This function will return all of the "ancestor" entries of the specified entry (or entries), as well as the entry itself.
Ancestors are defined as any entries that can be reached by following "IS A" relationships. For example, if Orca is an Oceanic dolphin, and Oceanic dolphin is a Mammal, then the ancestors of Orca are Oceanic dolphin and Mammal.
The result will include an annotation for "distance", which indicates how many "IS A" relationships there are between the original entry and the ancestor (see examples below). By default, the resulting ancestors will be sorted by distance, with the closest ancestors first.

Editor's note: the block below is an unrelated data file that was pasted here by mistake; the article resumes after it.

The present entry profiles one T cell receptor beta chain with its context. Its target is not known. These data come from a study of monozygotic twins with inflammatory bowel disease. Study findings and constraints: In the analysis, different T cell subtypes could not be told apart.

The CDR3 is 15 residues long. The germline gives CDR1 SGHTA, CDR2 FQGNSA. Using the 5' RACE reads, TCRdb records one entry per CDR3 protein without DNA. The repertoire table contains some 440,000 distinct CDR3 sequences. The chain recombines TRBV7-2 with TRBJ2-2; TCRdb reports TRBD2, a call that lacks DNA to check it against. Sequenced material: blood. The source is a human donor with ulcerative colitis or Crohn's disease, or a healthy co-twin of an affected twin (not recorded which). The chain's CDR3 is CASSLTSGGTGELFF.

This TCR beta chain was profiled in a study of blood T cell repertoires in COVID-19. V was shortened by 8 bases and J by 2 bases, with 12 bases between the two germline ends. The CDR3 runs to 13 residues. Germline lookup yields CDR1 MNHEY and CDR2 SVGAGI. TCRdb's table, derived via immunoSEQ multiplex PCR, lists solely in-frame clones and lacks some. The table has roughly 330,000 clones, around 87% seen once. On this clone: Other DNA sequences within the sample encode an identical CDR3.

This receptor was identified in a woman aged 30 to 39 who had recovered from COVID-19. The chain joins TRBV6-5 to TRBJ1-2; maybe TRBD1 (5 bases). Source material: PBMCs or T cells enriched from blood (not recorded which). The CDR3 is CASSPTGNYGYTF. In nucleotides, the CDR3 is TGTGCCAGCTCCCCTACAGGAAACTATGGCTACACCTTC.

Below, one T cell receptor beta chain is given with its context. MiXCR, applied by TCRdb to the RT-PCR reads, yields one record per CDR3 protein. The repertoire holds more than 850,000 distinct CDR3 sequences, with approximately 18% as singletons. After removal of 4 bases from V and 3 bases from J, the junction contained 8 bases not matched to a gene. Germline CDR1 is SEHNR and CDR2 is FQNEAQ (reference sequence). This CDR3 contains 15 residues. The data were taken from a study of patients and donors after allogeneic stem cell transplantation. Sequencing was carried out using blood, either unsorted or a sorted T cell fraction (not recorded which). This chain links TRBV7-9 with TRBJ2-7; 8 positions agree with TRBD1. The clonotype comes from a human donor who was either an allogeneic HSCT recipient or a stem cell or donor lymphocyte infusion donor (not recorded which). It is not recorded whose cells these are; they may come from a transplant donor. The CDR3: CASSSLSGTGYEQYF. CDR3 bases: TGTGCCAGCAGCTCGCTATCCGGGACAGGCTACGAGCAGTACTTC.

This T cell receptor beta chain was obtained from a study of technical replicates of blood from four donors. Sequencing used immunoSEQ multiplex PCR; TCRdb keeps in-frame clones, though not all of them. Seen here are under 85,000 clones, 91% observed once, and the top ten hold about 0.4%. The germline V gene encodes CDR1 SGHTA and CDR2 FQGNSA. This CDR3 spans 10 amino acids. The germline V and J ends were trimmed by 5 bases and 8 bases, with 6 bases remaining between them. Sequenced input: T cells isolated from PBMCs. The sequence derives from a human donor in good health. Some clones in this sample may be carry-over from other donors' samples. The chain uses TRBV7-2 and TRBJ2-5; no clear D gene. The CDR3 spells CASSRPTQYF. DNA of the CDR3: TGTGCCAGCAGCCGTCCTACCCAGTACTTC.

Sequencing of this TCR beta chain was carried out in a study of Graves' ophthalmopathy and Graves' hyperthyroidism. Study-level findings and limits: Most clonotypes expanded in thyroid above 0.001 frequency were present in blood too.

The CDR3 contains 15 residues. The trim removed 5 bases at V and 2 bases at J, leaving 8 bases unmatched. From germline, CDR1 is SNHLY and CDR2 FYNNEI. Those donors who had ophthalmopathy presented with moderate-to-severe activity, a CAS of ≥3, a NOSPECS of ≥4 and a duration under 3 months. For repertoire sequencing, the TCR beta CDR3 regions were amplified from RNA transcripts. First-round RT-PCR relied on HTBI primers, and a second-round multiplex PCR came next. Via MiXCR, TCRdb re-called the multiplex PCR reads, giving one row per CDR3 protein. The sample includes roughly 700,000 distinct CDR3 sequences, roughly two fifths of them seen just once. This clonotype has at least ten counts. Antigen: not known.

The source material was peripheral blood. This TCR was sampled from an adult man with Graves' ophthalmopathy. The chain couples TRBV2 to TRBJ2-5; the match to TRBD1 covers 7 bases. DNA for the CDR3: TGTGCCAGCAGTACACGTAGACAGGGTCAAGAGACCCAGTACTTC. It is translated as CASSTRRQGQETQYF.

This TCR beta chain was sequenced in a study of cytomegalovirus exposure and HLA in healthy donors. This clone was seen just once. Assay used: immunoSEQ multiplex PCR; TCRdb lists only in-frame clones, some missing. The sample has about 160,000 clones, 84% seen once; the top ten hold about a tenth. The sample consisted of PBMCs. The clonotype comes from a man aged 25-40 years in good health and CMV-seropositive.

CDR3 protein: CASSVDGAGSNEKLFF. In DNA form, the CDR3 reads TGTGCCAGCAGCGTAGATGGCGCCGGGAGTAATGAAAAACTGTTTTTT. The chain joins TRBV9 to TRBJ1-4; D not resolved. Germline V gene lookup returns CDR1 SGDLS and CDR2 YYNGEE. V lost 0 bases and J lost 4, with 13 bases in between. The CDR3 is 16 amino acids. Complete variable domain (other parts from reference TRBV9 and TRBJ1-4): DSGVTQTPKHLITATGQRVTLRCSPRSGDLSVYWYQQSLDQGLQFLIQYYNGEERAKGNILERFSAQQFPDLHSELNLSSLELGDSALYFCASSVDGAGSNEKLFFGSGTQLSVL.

First argument: an Entry or a set of Entries, whose ancestors we want to retrieve.
Ancestors of a specific entry:entry("demo-orca").andAncestors()
Ancestors of a specific entry, and their "distance" from the original entry:entry("demo-orca").andAncestors().map(apply=(entry -> entry.annotate(detail=entry.distance)))
- FOceanic dolphin(1)
Ancestors of the current entry:
Ancestors of a multiple entries:[entry("demo-orca"), entry("demo-elk")].andAncestors()
The elk is a type of Deer, and the orca is a type of Oceanic dolphin, and both are mammals, so we get the combined ancestors as seen above, in order of distance.
Ancestors of a multiple entries, on a graph:[entry("demo-orca"), entry("demo-elk")].andAncestors().graph()
It's common to use
this.andAncestors()when defining Property defaults / automatic properties, but we can't show a clickable demo here because this entry (about "andAncestors()") doesn't have ancestors.